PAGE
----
It seems to me that the U.S. and Great Britain foment wars and economic hardship by meddling in internal affairs of other countries.

Sorry, I know I sound naive, and maybe I am. I have a healthy skepticism about what is true or false or propaganda or posturing. — John


Clarissa responds to my comment:

“The main issues seem to be emotional grievances regarding the official language in Ukraine (reminds me of Quebec’s grievances against English-speaking Canada), “sovereignty,” and which paper money to use.”

– These are definitely not the central issues for anybody in Ukraine or Russia. Honestly, this is the first time I hear about paper money in this context at all. I get my news from Russian and Ukrainian media and people I know who live in these countries.

“In the U.S. most of this would be called street crime, police brutality, or “the right to gather in public and express grievances,” protected under the Bill or Rights.”

– If the Russian troops crossed the US border, would this still be called street crime and police brutality?

“I suspect the “crisis” might blow over if the U.S. would butt out and Ukraine simply decided to recognize both Russian and Ukrainian as official languages.”

– In 1994, Ukraine, Russia and the US signed the Budapest accords in which the US promised not to butt out in case Russia violates the territorial wholeness of Ukraine in its 1994 borders. Out of these 3 countries, Ukraine is the only one that fulfilled its part of the agreement by handing over its entire nuclear arsenal to Russia, the country that has invaded right now. If the US didn’t want to have anything to do with what is happening in that area, it shouldn’t have signed the agreements. Wouldn’t you agree that you can’t enter into a contract, get everything you wanted from the other party, and then refuse to fulfill your part of the obligations you freely undertook?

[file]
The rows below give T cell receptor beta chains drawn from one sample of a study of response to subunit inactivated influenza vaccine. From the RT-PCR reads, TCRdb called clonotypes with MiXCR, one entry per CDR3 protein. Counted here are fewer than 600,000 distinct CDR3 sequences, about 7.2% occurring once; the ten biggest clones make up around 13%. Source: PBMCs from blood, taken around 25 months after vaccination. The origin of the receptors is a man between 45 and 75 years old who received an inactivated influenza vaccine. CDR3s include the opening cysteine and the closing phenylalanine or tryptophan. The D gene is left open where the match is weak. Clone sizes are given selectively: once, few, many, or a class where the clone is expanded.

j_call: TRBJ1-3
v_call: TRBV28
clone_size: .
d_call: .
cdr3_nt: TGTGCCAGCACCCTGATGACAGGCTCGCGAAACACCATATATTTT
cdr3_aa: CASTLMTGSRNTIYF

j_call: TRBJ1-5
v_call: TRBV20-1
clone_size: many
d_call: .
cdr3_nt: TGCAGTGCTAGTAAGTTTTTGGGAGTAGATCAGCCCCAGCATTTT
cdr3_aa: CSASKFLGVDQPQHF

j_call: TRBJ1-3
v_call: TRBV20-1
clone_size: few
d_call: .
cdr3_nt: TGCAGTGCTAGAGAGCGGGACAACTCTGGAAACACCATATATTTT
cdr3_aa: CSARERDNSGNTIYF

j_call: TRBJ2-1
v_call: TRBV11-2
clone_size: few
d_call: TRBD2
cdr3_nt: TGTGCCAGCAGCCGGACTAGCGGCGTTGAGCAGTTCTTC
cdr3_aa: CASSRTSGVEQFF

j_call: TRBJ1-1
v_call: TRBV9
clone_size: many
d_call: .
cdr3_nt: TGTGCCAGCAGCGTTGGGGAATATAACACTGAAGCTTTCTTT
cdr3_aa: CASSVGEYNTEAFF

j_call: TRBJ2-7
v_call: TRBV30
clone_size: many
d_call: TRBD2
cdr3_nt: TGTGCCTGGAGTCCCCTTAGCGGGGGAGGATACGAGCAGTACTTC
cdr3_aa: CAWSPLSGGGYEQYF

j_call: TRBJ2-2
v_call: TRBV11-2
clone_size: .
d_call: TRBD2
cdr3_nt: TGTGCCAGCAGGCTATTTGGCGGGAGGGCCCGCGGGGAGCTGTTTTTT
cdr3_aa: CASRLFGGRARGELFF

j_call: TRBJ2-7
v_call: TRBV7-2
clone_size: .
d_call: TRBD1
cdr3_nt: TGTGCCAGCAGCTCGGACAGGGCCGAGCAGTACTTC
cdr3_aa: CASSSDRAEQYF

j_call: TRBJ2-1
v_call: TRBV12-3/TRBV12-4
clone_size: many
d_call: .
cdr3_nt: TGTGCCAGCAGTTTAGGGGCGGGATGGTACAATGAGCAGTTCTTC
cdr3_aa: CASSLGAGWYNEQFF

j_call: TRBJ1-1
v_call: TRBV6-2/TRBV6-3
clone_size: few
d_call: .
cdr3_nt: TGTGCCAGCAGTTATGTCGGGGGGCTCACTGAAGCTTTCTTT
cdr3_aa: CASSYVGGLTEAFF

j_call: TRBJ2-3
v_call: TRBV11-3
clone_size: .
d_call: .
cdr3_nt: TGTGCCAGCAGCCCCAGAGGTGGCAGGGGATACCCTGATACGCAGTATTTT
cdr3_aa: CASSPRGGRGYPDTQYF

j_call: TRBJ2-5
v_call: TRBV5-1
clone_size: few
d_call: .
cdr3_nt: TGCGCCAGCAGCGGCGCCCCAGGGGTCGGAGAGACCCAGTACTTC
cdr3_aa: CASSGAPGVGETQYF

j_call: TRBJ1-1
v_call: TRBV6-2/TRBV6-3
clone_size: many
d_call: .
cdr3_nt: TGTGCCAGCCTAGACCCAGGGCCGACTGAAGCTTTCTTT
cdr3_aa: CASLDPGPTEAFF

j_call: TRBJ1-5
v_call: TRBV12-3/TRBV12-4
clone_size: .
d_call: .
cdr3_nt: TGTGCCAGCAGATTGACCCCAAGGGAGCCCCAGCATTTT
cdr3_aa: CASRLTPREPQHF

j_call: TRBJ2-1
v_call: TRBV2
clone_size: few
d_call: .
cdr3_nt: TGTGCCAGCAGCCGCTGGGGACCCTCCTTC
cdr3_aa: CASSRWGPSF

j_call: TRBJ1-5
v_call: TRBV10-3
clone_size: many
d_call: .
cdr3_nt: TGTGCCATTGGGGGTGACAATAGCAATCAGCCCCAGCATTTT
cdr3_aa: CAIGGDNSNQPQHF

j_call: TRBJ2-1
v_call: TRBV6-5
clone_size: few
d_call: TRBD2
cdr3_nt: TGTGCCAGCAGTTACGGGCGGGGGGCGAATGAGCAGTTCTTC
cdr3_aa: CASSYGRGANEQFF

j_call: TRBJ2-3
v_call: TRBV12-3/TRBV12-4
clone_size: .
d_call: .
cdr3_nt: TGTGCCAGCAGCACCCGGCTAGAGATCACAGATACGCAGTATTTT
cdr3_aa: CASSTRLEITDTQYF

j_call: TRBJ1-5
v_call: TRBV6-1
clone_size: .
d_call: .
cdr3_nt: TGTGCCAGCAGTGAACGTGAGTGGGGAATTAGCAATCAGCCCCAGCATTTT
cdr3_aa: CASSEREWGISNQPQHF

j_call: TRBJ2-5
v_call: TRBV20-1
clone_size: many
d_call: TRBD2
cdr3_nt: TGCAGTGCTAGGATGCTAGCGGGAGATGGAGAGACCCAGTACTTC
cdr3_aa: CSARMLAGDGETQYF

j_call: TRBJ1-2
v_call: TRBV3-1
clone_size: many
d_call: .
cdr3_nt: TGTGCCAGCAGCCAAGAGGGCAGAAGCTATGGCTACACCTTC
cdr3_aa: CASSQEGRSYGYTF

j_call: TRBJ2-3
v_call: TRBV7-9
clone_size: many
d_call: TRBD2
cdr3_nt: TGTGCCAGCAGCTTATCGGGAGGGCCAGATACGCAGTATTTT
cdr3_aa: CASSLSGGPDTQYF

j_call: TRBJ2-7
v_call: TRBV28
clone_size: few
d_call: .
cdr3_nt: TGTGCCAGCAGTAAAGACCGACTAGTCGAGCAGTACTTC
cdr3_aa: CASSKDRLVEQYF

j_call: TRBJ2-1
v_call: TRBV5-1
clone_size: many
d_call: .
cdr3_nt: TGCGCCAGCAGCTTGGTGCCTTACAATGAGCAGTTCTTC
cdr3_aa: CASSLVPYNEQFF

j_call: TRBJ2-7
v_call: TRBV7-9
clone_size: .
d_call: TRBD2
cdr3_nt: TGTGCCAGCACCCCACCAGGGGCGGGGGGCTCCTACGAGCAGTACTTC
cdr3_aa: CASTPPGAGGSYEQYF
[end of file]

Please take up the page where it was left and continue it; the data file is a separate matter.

” Is it more dangerous right this moment to be in Kiev or in Chicago?”

– If you look at the map, you will see that Kiev lies pretty far from the Russian border, there are no Russian troops there. Yet. The invasion is taking place in the Lugansk, Kharkov, Mariupol’, Kherson and the Crimea areas. Tragically, these are, indeed, highly criminalized areas. 😦 However, now on top of the street crime and the mafia, there are foreign troops there.

“It seems to me that the U.S. and Great Britain foment wars and economic hardship by meddling in internal affairs of other countries.”

– Russia has been invading Ukraine long before the US even existed. This is not about the US and definitely not about the UK, which has been selling itself to the bandits from Russia for years.

“Sorry, I know I sound naive, and maybe I am.”

– I’m very grateful to you for trying to understand.

end of Clarissa’s reply


My further response:

“- If the Russian troops crossed the US border, would this still be called street crime and police brutality?”


“- Russia has been invading Ukraine long before the US even existed. This is not about the U.S. and definitely not about the UK.”

Both good points! And you can see the absurdity when you place the above two statements side-by-side in historical and geopolitical context. I’m not an expert on any of this, so I hesitate to make the following analogy, and I welcome more knowledgeable observers to correct me:

Doesn’t it seem that Russia, Ukraine, and Crimea have a long history of  marriage of convenience and breakups? Tumultuous relationships, to be sure, trial separations and divorce, friendly or otherwise. But they are geographically intertwined; they HAVE to live near each other over the long run, and so they do. As you point out, this love-hate affair has been going on since LONG BEFORE the U.S. existed. I agree, it’s NOT about the U.S. or the UK, so what gives the U.S. and UK the right to declare economic world war?